Chinese Imports, U.S. Jobs
This 14-minute podcast was released Jan. 18, 2017.
Economist Max Dvorkin talks about his research into the impact of Chinese imports on U.S. jobs during the period 2000-07, a time when those imports were surging. In all, 800,000 manufacturing jobs in the U.S. were lost because of these imports, Dvorkin found.
On the flip side, a like number of jobs were created in different sectors. In addition, the cheaper imports led to an increase in buying power of $260 a year on average for every American—for life, he calculated. Who won? Who lost? What’s left to learn? Read the working paper.
Al Stamborski: Welcome to Timely Topics. I’m Al Stamborski, your host for this podcast. With me today is Max Dvorkin, an economist in the research division at the Federal Reserve Bank of Saint Louis. We are going to be talking about Max’s research on the impact of Chinese imports on U.S. jobs, specifically jobs in manufacturing.
Max Dvorkin: Thank you very much, Al. It’s a pleasure to be here.
AS: Max, before we talk about your research, remind us what the standard view of trade is among economists.
MD: Sure. So in theory, trade is good. Now, in practice, there’s a big debate on whether importing foreign goods hurts the domestic economy, and in particular the labor market. The impact depends on whether foreign goods compete or complement local production and whether it’s easy for factors of production like labor to reallocate to more productive sectors.
AS: Is that your view, too?
MD: Yes. I believe that overall, international trade is beneficial. However, I also recognize that the gains from trade may not be evenly distributed and that some workers may actually end up worse off.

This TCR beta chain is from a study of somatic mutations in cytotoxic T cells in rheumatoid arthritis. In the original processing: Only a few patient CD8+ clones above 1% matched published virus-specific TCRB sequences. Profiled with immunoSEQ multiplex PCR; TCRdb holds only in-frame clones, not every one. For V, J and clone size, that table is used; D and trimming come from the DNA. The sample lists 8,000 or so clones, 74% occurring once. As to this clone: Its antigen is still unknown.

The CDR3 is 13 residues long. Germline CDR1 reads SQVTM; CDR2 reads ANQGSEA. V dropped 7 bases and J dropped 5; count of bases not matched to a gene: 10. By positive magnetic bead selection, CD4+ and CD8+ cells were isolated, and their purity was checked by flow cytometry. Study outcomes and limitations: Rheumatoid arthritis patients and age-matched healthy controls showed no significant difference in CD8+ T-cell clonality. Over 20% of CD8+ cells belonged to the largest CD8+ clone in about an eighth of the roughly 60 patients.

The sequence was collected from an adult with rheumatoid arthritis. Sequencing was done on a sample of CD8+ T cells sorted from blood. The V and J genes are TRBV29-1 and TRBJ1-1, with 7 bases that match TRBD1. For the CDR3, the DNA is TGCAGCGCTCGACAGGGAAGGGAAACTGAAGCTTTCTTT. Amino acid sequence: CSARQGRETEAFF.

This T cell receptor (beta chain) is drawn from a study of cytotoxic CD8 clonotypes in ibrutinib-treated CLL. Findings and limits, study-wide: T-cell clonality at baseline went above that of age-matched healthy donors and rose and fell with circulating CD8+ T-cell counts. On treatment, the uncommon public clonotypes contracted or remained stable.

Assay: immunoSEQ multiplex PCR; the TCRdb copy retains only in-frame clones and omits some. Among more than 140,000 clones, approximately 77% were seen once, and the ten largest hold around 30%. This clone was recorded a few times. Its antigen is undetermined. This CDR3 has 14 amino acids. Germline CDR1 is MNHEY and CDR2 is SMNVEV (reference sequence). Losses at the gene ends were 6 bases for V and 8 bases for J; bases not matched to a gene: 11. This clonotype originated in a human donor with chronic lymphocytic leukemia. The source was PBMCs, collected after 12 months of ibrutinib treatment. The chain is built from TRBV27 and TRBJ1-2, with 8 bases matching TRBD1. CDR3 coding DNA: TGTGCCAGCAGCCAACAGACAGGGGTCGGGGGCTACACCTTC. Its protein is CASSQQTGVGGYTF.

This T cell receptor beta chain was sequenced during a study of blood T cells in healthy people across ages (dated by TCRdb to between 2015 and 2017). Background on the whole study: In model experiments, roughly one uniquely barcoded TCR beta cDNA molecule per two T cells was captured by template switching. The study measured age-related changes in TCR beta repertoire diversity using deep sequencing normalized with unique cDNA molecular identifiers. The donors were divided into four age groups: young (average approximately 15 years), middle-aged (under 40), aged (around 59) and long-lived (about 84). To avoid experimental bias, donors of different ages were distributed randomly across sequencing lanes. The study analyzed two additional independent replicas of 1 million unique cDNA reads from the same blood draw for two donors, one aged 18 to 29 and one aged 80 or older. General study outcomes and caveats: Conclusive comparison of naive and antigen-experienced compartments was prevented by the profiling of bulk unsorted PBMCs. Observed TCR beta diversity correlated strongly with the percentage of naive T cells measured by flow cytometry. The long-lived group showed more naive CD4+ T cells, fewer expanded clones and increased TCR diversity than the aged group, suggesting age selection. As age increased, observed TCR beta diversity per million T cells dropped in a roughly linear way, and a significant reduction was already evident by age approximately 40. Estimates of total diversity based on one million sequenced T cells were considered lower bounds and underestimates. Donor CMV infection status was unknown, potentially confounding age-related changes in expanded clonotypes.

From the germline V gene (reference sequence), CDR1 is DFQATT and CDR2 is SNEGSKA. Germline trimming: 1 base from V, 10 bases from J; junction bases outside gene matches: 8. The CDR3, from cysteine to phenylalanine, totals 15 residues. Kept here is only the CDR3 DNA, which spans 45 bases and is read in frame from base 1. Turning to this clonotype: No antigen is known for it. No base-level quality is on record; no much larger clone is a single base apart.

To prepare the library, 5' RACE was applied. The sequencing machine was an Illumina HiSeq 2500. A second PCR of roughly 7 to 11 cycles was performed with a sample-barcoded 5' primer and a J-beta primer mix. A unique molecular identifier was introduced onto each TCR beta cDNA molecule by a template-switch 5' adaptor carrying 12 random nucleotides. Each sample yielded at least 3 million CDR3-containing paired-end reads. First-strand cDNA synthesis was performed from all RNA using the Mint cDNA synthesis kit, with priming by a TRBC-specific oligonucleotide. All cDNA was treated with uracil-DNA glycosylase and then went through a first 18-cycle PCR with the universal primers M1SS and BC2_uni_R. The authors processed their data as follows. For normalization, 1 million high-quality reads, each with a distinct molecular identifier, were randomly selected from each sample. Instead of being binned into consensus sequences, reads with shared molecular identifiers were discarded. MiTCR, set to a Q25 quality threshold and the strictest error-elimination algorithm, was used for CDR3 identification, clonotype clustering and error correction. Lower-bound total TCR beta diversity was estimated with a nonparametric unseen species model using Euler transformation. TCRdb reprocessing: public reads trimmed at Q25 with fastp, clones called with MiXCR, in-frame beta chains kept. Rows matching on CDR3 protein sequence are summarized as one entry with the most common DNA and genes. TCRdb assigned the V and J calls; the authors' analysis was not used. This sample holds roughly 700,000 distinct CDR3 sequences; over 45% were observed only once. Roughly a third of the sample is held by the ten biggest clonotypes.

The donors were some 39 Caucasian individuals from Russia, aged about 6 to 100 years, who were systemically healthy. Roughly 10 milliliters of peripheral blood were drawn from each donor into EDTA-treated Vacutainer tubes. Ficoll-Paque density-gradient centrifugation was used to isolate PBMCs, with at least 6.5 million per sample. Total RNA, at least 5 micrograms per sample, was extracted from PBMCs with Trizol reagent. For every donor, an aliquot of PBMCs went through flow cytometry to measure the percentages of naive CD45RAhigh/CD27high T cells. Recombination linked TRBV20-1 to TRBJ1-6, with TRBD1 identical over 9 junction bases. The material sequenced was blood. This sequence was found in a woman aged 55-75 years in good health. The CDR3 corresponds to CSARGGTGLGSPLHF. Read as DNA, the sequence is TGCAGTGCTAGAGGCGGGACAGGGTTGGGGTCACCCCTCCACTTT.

AS: OK. Let’s back up just for a second, Max. Tell us what motivated you to study these trade issues in the first place.
MD: Well, I’m drawn to this subject because there are many important and exciting questions to answer. For example, who benefits from trade? Who loses? Are there gains or losses in the short run or in the long run? And what should we do about it? How we assign policies to compensate those that suffer because of increased international trade.
AS: Okay. Alright. Let’s start talking about this particular research on Chinese imports.
MD: I studied the impact of the surge of imports from China between 2000 and 2007 on different U.S. labor markets, in particular how workers in different sectors, like manufacturing or services, and in different regions in the United States were affected by these large increases in trade with China.
AS: OK. And why 2000 to 2007? Why not a different period?
MD: Yeah, that’s a good question. So several factors shape the choice of that time period. So on the one hand, between 2000 and 2007 the volume of imports from China into the U.S. grew dramatically. During this period, China surpassed Canada as the main trade partner of the U.S. in terms of imports, for example. Also late in 2001, China joined the World Trade Organization, which some economists coined as an important and a main driver of increased international trade by China with the U.S. and also with the rest of the world. And, finally, we face some data limitations because some of the data that we use in our study is not available for years before 2000.
AS: OK. In your full-fledged research paper on this topic, you refer to this period as a shock to the U.S. You call it the Chinese shock. Am I getting that correct? Is that how you refer to it?
MD: Yes, it is. That’s a term that we use.
AS: So, how was this shock felt in the U.S.? You know, what’s the upshot of your research here?
MD: Well, we find that approximately 800,000 manufacturing jobs on net were lost because of the increased Chinese competition between the years 2000 and 2007. This is an important number and represents a sizable fraction of the more than 3 million manufacturing jobs that were lost in that same period. Most of the manufacturing jobs that were lost were in the production of computer and electronic goods, primary and fabricated metal products, furniture and textiles.